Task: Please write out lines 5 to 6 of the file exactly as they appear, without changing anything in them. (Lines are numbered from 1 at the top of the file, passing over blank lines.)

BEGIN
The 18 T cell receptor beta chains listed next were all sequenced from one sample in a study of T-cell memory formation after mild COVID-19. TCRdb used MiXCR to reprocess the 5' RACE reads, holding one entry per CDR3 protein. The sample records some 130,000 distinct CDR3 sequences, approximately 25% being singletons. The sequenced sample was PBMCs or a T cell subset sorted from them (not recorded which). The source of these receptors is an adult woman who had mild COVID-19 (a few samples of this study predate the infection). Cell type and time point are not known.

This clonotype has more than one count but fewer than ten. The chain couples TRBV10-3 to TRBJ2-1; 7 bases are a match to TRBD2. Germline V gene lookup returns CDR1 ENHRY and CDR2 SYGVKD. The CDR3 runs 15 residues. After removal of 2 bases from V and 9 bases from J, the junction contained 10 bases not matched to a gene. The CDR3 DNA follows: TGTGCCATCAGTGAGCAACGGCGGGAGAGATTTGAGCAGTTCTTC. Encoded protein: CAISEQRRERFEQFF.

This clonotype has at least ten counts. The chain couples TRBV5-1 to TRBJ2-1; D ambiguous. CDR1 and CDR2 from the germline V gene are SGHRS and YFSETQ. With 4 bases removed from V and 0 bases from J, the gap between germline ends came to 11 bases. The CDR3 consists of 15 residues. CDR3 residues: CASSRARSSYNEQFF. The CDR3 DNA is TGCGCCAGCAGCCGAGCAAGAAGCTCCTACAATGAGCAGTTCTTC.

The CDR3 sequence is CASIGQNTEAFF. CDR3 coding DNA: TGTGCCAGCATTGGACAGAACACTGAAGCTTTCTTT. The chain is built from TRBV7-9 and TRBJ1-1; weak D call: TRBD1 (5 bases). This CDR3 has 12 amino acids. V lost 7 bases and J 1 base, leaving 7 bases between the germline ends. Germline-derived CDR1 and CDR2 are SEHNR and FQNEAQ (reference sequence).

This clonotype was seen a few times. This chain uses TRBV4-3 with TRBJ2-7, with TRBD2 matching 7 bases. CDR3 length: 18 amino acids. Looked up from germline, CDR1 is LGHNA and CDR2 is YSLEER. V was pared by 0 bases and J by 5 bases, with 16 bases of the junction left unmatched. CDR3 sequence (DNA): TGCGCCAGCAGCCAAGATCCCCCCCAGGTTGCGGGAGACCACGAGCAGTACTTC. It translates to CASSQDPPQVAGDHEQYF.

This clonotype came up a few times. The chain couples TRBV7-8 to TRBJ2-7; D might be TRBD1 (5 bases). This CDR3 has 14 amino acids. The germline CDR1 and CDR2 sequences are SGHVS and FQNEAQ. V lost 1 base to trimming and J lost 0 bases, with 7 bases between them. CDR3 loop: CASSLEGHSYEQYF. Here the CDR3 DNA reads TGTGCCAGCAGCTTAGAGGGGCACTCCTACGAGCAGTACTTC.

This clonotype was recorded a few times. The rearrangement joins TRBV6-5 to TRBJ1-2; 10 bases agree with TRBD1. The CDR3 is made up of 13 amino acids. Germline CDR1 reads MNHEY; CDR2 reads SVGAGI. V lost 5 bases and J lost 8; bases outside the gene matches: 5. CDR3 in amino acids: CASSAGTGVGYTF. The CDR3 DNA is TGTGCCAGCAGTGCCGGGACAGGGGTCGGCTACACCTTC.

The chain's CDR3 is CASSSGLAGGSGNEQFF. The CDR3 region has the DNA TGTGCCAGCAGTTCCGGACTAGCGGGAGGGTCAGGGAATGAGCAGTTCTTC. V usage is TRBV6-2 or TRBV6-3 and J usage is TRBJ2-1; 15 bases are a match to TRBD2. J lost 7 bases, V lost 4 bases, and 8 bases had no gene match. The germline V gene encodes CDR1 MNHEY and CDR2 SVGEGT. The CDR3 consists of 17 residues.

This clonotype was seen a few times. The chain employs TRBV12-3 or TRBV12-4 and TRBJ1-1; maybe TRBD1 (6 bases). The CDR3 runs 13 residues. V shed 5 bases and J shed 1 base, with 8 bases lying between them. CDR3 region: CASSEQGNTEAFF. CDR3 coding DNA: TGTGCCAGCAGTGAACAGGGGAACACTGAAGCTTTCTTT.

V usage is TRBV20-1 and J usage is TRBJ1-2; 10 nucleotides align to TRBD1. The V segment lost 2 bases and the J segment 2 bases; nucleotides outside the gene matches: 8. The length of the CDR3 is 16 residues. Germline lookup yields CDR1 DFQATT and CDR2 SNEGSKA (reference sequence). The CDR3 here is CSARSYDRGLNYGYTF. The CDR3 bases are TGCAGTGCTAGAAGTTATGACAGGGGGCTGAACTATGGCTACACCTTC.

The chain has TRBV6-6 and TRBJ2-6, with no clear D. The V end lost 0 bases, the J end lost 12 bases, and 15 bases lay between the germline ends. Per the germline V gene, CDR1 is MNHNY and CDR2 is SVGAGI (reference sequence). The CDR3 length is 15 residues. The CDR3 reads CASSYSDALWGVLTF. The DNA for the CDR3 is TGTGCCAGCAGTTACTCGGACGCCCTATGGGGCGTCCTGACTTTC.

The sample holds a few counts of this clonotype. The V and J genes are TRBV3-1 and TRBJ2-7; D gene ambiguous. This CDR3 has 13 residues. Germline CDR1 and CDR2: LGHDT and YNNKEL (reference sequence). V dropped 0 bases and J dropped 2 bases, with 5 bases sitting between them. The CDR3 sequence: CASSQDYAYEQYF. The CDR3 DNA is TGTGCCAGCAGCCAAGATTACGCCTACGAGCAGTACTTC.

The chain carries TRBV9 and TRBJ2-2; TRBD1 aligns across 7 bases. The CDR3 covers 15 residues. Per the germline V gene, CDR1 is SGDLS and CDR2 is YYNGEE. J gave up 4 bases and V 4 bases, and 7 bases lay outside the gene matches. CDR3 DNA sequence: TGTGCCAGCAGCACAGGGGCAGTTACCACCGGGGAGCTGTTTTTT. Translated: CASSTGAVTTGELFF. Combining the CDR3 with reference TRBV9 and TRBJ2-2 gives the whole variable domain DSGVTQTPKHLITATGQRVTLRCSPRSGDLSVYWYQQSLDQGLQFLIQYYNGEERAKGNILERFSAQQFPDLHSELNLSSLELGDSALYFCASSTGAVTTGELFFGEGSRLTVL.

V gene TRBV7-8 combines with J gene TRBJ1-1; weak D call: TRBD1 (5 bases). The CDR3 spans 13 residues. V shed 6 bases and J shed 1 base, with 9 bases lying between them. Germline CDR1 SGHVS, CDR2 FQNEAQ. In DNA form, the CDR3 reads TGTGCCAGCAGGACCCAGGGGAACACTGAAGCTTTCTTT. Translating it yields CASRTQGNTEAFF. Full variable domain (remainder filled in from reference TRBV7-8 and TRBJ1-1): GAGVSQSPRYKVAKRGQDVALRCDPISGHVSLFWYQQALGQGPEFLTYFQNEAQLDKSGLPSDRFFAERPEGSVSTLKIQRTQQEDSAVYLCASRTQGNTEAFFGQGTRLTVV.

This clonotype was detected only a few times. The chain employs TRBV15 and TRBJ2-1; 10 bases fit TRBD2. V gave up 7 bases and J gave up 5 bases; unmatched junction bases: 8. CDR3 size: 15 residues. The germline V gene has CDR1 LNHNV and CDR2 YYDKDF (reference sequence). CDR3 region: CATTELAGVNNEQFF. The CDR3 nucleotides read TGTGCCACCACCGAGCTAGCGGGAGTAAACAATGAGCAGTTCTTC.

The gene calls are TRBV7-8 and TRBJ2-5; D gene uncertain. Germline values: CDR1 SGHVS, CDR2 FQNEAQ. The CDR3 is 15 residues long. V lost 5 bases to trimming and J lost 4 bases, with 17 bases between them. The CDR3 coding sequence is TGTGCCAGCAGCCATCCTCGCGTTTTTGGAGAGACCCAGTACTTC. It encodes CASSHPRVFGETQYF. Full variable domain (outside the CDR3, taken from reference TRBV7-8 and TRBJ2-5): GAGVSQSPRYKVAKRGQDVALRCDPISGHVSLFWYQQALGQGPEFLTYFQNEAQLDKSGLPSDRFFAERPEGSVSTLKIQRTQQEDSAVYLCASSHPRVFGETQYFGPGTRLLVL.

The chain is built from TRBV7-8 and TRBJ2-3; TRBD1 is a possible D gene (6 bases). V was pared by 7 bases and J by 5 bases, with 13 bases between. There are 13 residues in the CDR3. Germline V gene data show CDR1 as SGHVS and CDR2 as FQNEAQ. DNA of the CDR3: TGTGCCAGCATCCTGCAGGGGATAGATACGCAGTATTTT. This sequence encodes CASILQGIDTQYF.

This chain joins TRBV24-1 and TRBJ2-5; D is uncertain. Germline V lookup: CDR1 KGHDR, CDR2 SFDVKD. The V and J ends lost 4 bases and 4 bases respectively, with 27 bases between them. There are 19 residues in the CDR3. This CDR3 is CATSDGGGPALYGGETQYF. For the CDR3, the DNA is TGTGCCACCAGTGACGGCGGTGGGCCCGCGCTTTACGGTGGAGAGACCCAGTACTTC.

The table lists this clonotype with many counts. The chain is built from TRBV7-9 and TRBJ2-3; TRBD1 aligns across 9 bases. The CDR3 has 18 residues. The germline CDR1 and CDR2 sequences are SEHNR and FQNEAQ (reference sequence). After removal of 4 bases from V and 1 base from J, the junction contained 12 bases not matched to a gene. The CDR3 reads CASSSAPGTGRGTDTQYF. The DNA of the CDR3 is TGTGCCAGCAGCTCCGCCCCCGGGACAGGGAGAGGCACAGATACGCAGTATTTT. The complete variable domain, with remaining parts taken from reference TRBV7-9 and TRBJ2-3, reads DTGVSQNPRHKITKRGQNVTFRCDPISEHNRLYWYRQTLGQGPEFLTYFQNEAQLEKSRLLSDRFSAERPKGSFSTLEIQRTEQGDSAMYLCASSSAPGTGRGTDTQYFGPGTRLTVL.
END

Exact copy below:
This clonotype was seen a few times. This chain uses TRBV4-3 with TRBJ2-7, with TRBD2 matching 7 bases. CDR3 length: 18 amino acids. Looked up from germline, CDR1 is LGHNA and CDR2 is YSLEER. V was pared by 0 bases and J by 5 bases, with 16 bases of the junction left unmatched. CDR3 sequence (DNA): TGCGCCAGCAGCCAAGATCCCCCCCAGGTTGCGGGAGACCACGAGCAGTACTTC. It translates to CASSQDPPQVAGDHEQYF.

This clonotype came up a few times. The chain couples TRBV7-8 to TRBJ2-7; D might be TRBD1 (5 bases). This CDR3 has 14 amino acids. The germline CDR1 and CDR2 sequences are SGHVS and FQNEAQ. V lost 1 base to trimming and J lost 0 bases, with 7 bases between them. CDR3 loop: CASSLEGHSYEQYF. Here the CDR3 DNA reads TGTGCCAGCAGCTTAGAGGGGCACTCCTACGAGCAGTACTTC.